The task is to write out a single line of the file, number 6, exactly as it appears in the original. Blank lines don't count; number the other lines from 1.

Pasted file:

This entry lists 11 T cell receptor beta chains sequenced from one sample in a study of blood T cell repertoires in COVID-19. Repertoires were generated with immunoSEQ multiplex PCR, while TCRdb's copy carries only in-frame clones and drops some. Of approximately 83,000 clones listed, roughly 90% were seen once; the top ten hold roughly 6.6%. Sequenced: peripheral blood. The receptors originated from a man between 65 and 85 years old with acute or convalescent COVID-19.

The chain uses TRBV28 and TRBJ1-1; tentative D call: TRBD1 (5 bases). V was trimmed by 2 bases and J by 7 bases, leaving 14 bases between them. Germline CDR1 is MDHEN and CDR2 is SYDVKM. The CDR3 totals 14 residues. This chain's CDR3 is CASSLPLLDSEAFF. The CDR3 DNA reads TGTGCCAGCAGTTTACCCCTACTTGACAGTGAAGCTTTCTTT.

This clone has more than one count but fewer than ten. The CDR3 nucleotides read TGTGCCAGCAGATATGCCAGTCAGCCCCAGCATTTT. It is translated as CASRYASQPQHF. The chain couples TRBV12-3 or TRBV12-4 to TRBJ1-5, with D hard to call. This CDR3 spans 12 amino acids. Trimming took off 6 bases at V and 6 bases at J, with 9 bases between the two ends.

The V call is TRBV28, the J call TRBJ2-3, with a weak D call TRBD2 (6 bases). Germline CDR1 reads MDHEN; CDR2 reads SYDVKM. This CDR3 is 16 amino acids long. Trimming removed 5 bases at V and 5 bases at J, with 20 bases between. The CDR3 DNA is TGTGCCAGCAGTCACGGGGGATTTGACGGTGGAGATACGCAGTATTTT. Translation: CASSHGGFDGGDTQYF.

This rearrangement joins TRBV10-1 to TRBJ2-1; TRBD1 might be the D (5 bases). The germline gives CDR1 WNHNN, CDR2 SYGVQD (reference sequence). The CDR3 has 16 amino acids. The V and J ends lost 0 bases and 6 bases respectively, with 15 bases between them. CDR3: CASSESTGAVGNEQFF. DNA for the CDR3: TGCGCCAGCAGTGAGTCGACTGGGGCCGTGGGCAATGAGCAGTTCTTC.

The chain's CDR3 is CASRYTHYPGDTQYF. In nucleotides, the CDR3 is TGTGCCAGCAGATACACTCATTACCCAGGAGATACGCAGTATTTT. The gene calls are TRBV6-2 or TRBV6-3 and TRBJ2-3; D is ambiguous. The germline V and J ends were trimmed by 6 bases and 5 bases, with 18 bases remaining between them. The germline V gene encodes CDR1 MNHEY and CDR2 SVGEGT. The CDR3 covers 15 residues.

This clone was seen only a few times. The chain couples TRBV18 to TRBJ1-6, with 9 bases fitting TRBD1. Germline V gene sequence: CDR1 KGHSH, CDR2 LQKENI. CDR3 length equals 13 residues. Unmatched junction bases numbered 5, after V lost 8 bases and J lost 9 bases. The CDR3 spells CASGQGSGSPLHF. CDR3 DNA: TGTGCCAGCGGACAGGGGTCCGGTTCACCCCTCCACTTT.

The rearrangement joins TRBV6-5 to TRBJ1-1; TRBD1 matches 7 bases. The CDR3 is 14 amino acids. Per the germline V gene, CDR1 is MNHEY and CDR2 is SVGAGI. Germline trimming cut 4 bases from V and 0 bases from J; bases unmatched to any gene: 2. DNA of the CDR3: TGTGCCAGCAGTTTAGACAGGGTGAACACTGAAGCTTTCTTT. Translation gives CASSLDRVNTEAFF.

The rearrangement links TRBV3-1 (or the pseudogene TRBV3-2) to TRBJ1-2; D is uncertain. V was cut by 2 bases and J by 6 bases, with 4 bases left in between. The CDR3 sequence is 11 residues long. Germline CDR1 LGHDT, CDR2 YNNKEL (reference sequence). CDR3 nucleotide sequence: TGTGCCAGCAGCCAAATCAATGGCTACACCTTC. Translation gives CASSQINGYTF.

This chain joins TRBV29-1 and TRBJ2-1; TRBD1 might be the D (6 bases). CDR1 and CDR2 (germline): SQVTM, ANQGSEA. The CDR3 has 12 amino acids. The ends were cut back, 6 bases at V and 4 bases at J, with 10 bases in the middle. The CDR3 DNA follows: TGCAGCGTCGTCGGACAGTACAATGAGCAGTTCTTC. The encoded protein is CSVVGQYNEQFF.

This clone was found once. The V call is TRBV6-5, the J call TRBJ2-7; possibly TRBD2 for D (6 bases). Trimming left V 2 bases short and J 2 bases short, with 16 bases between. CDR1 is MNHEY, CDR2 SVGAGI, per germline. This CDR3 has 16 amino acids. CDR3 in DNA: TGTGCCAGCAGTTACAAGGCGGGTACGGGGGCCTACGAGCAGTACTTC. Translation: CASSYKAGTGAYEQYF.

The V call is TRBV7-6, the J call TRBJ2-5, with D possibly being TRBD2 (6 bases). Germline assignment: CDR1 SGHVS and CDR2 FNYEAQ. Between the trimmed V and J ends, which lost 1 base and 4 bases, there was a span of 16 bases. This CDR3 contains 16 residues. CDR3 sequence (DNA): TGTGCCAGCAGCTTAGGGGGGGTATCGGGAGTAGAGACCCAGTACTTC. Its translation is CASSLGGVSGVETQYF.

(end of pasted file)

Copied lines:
The chain's CDR3 is CASRYTHYPGDTQYF. In nucleotides, the CDR3 is TGTGCCAGCAGATACACTCATTACCCAGGAGATACGCAGTATTTT. The gene calls are TRBV6-2 or TRBV6-3 and TRBJ2-3; D is ambiguous. The germline V and J ends were trimmed by 6 bases and 5 bases, with 18 bases remaining between them. The germline V gene encodes CDR1 MNHEY and CDR2 SVGEGT. The CDR3 covers 15 residues.